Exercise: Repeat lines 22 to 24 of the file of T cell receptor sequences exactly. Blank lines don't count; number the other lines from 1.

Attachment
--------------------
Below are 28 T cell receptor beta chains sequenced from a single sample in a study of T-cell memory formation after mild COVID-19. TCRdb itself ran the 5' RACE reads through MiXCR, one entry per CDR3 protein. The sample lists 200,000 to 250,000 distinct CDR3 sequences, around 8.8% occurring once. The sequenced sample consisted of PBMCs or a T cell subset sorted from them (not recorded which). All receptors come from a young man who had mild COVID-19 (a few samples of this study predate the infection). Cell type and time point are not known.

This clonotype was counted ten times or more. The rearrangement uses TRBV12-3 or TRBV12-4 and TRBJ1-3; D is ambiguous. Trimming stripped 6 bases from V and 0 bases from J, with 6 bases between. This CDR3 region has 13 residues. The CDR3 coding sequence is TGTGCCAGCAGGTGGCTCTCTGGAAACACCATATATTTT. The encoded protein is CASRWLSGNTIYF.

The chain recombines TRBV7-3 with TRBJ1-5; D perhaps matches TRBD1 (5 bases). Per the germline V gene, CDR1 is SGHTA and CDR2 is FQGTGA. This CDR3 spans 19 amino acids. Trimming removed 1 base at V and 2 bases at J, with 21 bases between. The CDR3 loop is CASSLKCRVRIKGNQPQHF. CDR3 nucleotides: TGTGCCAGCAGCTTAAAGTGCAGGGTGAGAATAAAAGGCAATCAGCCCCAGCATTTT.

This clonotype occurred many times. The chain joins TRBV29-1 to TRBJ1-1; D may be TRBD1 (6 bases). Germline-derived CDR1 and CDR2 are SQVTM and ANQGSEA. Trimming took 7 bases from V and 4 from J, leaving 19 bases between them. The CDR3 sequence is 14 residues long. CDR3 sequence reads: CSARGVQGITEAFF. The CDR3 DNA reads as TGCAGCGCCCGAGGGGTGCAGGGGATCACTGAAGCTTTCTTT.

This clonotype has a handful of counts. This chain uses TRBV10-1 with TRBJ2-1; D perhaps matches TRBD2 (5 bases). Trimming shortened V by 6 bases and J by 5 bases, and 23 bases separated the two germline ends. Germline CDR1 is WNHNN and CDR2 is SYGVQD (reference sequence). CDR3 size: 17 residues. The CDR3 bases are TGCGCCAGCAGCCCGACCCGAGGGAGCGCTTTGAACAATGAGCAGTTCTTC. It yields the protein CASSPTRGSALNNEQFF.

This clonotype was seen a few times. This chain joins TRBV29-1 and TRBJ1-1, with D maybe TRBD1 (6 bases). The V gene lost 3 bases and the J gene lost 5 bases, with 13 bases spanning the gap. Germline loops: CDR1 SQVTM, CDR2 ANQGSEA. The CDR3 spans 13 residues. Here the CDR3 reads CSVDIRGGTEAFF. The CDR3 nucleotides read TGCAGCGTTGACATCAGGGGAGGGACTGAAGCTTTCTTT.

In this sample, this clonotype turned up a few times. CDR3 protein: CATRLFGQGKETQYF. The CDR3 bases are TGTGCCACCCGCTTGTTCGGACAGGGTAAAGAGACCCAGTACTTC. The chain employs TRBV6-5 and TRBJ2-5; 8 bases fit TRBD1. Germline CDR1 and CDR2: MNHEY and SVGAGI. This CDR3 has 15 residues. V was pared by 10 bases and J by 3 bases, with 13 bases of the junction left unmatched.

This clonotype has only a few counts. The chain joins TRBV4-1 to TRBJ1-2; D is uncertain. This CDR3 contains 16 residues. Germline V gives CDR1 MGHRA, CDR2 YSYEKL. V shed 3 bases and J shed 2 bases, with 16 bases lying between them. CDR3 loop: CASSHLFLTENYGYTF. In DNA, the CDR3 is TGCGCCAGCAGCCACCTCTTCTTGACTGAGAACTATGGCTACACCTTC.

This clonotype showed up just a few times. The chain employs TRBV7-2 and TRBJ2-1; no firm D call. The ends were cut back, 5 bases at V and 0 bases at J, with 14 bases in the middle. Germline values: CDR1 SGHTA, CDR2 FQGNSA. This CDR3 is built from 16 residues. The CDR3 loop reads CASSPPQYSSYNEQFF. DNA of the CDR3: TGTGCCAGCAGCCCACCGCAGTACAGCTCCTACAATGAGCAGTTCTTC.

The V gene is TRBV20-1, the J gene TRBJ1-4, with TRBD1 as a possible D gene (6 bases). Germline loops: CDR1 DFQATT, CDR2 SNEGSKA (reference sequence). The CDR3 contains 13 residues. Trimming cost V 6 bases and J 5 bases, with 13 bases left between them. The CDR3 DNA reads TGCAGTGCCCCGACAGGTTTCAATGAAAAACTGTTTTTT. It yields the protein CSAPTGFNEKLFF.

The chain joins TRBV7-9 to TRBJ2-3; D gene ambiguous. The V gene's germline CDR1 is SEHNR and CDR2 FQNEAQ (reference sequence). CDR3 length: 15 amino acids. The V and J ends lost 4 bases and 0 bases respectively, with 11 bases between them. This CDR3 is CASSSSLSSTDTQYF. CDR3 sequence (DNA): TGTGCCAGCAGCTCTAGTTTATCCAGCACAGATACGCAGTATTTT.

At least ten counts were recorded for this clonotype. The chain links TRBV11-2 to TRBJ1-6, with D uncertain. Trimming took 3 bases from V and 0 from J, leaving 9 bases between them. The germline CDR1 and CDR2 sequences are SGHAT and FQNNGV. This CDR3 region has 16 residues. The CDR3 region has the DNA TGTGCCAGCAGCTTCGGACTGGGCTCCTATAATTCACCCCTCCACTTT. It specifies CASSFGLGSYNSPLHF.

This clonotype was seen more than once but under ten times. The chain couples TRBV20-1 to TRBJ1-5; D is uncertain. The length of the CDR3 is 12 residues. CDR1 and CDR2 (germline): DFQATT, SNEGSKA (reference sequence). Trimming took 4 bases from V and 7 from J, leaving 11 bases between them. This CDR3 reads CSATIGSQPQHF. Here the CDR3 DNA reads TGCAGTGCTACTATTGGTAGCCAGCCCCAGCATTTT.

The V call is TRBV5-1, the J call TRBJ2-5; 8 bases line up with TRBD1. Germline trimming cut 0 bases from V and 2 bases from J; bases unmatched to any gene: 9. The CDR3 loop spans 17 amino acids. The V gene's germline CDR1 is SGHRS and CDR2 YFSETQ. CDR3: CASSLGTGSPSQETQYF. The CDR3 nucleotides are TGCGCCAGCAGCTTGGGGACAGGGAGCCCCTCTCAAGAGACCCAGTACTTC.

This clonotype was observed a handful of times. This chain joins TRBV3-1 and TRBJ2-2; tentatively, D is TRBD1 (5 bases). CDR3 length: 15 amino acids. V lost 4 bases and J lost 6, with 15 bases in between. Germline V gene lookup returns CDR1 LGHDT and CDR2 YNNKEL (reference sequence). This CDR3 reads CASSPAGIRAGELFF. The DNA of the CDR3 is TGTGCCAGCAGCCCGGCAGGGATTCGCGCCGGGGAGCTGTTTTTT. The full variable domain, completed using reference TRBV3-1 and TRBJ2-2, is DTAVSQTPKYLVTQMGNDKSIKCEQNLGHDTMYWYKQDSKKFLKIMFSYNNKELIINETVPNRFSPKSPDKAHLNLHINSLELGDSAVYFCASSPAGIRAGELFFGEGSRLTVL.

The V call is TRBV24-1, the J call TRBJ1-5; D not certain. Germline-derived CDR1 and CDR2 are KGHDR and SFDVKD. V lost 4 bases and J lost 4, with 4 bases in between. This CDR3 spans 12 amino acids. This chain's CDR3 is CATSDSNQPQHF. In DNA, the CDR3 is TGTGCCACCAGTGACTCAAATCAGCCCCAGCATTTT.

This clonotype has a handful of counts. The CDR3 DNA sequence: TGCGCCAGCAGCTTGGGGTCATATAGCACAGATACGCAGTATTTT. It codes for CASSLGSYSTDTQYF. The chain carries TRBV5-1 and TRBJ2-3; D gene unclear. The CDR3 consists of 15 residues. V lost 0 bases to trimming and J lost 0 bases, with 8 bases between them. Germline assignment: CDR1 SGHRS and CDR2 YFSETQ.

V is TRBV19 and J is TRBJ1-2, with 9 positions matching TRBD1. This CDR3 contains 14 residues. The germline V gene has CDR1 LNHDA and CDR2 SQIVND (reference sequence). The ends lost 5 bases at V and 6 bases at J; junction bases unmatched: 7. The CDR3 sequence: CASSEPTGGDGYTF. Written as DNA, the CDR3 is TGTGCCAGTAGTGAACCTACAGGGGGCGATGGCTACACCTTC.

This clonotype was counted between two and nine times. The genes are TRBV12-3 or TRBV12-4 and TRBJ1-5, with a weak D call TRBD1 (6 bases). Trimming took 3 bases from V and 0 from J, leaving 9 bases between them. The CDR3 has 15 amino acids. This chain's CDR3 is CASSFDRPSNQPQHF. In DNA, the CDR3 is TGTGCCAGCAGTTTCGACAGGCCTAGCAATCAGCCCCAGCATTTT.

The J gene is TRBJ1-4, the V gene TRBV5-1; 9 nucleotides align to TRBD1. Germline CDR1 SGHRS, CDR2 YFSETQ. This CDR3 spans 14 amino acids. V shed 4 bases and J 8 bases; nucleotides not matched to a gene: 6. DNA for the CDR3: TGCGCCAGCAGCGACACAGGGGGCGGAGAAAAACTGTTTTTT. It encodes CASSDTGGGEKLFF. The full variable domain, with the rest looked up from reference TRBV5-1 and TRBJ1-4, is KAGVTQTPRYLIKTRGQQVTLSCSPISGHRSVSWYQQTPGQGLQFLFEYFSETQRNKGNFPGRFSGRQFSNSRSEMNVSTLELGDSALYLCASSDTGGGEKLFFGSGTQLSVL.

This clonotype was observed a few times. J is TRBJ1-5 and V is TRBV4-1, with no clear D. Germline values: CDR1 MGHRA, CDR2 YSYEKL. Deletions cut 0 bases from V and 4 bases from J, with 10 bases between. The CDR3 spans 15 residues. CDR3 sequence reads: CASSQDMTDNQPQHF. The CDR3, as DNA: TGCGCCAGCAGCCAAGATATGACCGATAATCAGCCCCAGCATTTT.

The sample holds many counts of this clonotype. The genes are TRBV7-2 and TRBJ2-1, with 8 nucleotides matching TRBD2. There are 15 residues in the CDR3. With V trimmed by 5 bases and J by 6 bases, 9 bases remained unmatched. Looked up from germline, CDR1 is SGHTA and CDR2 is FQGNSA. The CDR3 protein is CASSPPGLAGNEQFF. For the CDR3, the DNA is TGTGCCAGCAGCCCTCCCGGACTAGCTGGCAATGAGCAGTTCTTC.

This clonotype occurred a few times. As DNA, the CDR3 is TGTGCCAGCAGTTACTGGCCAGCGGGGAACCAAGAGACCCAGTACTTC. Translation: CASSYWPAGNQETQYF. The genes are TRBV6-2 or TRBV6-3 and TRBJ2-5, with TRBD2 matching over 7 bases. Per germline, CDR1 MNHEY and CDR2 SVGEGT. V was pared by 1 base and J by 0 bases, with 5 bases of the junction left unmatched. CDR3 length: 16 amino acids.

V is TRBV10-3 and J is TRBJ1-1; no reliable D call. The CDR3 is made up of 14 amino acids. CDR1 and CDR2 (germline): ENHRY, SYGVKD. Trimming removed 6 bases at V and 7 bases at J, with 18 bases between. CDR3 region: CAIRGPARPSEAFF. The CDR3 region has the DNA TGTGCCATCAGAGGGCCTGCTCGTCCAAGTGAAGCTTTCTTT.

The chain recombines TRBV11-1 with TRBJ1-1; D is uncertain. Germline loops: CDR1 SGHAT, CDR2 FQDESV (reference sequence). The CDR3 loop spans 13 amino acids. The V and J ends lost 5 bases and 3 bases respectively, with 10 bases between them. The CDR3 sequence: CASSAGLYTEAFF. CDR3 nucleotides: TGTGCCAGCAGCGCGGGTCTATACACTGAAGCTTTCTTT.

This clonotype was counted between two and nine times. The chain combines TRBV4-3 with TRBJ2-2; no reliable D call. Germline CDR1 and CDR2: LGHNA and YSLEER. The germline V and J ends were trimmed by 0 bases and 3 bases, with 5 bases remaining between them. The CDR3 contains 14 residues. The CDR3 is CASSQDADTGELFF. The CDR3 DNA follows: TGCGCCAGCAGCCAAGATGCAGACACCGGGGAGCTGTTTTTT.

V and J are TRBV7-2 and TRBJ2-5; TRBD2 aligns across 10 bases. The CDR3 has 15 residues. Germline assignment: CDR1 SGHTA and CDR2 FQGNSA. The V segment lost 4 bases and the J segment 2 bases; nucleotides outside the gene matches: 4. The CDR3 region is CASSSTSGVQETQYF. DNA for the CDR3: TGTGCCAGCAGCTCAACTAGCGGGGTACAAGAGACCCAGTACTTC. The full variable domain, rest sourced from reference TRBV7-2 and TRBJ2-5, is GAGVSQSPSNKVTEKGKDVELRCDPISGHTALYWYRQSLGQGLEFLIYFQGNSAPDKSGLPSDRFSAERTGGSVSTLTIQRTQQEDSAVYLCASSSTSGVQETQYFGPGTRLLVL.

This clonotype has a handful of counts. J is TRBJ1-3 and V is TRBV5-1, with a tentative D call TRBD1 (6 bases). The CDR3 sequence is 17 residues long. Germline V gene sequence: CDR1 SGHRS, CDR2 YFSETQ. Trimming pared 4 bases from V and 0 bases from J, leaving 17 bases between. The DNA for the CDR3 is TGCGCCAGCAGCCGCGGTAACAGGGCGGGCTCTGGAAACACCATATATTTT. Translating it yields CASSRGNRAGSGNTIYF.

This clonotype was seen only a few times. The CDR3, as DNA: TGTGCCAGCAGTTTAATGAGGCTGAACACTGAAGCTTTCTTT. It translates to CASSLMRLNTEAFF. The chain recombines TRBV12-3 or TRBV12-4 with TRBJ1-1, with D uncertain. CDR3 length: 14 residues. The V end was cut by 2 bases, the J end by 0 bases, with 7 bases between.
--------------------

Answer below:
The sample holds many counts of this clonotype. The genes are TRBV7-2 and TRBJ2-1, with 8 nucleotides matching TRBD2. There are 15 residues in the CDR3. With V trimmed by 5 bases and J by 6 bases, 9 bases remained unmatched. Looked up from germline, CDR1 is SGHTA and CDR2 is FQGNSA. The CDR3 protein is CASSPPGLAGNEQFF. For the CDR3, the DNA is TGTGCCAGCAGCCCTCCCGGACTAGCTGGCAATGAGCAGTTCTTC.

This clonotype occurred a few times. As DNA, the CDR3 is TGTGCCAGCAGTTACTGGCCAGCGGGGAACCAAGAGACCCAGTACTTC. Translation: CASSYWPAGNQETQYF. The genes are TRBV6-2 or TRBV6-3 and TRBJ2-5, with TRBD2 matching over 7 bases. Per germline, CDR1 MNHEY and CDR2 SVGEGT. V was pared by 1 base and J by 0 bases, with 5 bases of the junction left unmatched. CDR3 length: 16 amino acids.

V is TRBV10-3 and J is TRBJ1-1; no reliable D call. The CDR3 is made up of 14 amino acids. CDR1 and CDR2 (germline): ENHRY, SYGVKD. Trimming removed 6 bases at V and 7 bases at J, with 18 bases between. CDR3 region: CAIRGPARPSEAFF. The CDR3 region has the DNA TGTGCCATCAGAGGGCCTGCTCGTCCAAGTGAAGCTTTCTTT.